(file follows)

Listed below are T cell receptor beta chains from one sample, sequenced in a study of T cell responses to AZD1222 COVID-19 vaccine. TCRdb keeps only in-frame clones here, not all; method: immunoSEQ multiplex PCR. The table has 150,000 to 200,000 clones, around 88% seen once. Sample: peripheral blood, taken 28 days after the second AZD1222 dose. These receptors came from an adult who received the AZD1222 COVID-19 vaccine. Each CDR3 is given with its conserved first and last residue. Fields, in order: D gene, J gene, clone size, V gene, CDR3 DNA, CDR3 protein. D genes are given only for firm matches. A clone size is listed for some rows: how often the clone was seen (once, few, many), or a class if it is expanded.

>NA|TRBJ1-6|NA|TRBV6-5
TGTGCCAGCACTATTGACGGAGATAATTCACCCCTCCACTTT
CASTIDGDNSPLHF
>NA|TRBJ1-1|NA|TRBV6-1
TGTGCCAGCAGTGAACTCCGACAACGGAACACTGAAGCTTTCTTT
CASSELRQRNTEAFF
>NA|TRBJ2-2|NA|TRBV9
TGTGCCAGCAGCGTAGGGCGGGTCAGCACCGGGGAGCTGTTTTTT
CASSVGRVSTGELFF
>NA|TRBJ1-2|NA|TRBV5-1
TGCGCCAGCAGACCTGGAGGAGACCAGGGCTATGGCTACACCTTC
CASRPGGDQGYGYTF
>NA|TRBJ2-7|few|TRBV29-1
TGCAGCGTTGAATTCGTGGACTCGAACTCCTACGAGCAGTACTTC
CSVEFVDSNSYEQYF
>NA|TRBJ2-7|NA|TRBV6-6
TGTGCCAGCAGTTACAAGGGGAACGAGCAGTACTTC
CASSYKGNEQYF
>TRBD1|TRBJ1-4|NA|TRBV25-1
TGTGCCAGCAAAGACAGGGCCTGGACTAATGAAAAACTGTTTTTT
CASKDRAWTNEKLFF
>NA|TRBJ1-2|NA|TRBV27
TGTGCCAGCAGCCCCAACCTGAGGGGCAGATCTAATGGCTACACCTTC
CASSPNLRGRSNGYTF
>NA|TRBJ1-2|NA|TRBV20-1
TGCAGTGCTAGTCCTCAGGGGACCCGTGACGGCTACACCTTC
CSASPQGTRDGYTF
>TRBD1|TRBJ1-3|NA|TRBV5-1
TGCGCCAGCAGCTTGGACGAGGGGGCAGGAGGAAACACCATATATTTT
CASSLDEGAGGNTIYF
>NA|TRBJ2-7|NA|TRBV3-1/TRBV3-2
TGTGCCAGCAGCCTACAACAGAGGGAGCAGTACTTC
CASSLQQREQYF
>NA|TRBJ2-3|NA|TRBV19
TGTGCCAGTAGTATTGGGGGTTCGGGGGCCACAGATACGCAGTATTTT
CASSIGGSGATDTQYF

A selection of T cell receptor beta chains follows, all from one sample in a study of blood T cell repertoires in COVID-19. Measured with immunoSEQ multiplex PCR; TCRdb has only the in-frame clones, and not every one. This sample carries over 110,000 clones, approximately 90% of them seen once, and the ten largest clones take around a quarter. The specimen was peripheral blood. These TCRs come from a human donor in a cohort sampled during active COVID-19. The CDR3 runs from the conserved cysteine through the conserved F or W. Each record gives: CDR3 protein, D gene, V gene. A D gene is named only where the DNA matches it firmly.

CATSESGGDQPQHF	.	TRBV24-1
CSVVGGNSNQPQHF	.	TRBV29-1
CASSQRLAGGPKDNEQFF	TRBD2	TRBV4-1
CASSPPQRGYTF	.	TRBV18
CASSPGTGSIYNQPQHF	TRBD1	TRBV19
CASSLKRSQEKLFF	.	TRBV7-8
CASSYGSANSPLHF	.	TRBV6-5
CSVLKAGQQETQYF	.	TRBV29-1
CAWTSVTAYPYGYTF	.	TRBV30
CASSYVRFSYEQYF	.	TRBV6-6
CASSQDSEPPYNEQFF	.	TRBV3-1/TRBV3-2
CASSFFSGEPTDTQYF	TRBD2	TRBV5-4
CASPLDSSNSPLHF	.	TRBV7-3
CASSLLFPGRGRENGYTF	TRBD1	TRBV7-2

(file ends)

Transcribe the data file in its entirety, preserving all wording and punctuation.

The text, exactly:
Listed below are T cell receptor beta chains from one sample, sequenced in a study of T cell responses to AZD1222 COVID-19 vaccine. TCRdb keeps only in-frame clones here, not all; method: immunoSEQ multiplex PCR. The table has 150,000 to 200,000 clones, around 88% seen once. Sample: peripheral blood, taken 28 days after the second AZD1222 dose. These receptors came from an adult who received the AZD1222 COVID-19 vaccine. Each CDR3 is given with its conserved first and last residue. Fields, in order: D gene, J gene, clone size, V gene, CDR3 DNA, CDR3 protein. D genes are given only for firm matches. A clone size is listed for some rows: how often the clone was seen (once, few, many), or a class if it is expanded.

>NA|TRBJ1-6|NA|TRBV6-5
TGTGCCAGCACTATTGACGGAGATAATTCACCCCTCCACTTT
CASTIDGDNSPLHF
>NA|TRBJ1-1|NA|TRBV6-1
TGTGCCAGCAGTGAACTCCGACAACGGAACACTGAAGCTTTCTTT
CASSELRQRNTEAFF
>NA|TRBJ2-2|NA|TRBV9
TGTGCCAGCAGCGTAGGGCGGGTCAGCACCGGGGAGCTGTTTTTT
CASSVGRVSTGELFF
>NA|TRBJ1-2|NA|TRBV5-1
TGCGCCAGCAGACCTGGAGGAGACCAGGGCTATGGCTACACCTTC
CASRPGGDQGYGYTF
>NA|TRBJ2-7|few|TRBV29-1
TGCAGCGTTGAATTCGTGGACTCGAACTCCTACGAGCAGTACTTC
CSVEFVDSNSYEQYF
>NA|TRBJ2-7|NA|TRBV6-6
TGTGCCAGCAGTTACAAGGGGAACGAGCAGTACTTC
CASSYKGNEQYF
>TRBD1|TRBJ1-4|NA|TRBV25-1
TGTGCCAGCAAAGACAGGGCCTGGACTAATGAAAAACTGTTTTTT
CASKDRAWTNEKLFF
>NA|TRBJ1-2|NA|TRBV27
TGTGCCAGCAGCCCCAACCTGAGGGGCAGATCTAATGGCTACACCTTC
CASSPNLRGRSNGYTF
>NA|TRBJ1-2|NA|TRBV20-1
TGCAGTGCTAGTCCTCAGGGGACCCGTGACGGCTACACCTTC
CSASPQGTRDGYTF
>TRBD1|TRBJ1-3|NA|TRBV5-1
TGCGCCAGCAGCTTGGACGAGGGGGCAGGAGGAAACACCATATATTTT
CASSLDEGAGGNTIYF
>NA|TRBJ2-7|NA|TRBV3-1/TRBV3-2
TGTGCCAGCAGCCTACAACAGAGGGAGCAGTACTTC
CASSLQQREQYF
>NA|TRBJ2-3|NA|TRBV19
TGTGCCAGTAGTATTGGGGGTTCGGGGGCCACAGATACGCAGTATTTT
CASSIGGSGATDTQYF

A selection of T cell receptor beta chains follows, all from one sample in a study of blood T cell repertoires in COVID-19. Measured with immunoSEQ multiplex PCR; TCRdb has only the in-frame clones, and not every one. This sample carries over 110,000 clones, approximately 90% of them seen once, and the ten largest clones take around a quarter. The specimen was peripheral blood. These TCRs come from a human donor in a cohort sampled during active COVID-19. The CDR3 runs from the conserved cysteine through the conserved F or W. Each record gives: CDR3 protein, D gene, V gene. A D gene is named only where the DNA matches it firmly.

CATSESGGDQPQHF	.	TRBV24-1
CSVVGGNSNQPQHF	.	TRBV29-1
CASSQRLAGGPKDNEQFF	TRBD2	TRBV4-1
CASSPPQRGYTF	.	TRBV18
CASSPGTGSIYNQPQHF	TRBD1	TRBV19
CASSLKRSQEKLFF	.	TRBV7-8
CASSYGSANSPLHF	.	TRBV6-5
CSVLKAGQQETQYF	.	TRBV29-1
CAWTSVTAYPYGYTF	.	TRBV30
CASSYVRFSYEQYF	.	TRBV6-6
CASSQDSEPPYNEQFF	.	TRBV3-1/TRBV3-2
CASSFFSGEPTDTQYF	TRBD2	TRBV5-4
CASPLDSSNSPLHF	.	TRBV7-3
CASSLLFPGRGRENGYTF	TRBD1	TRBV7-2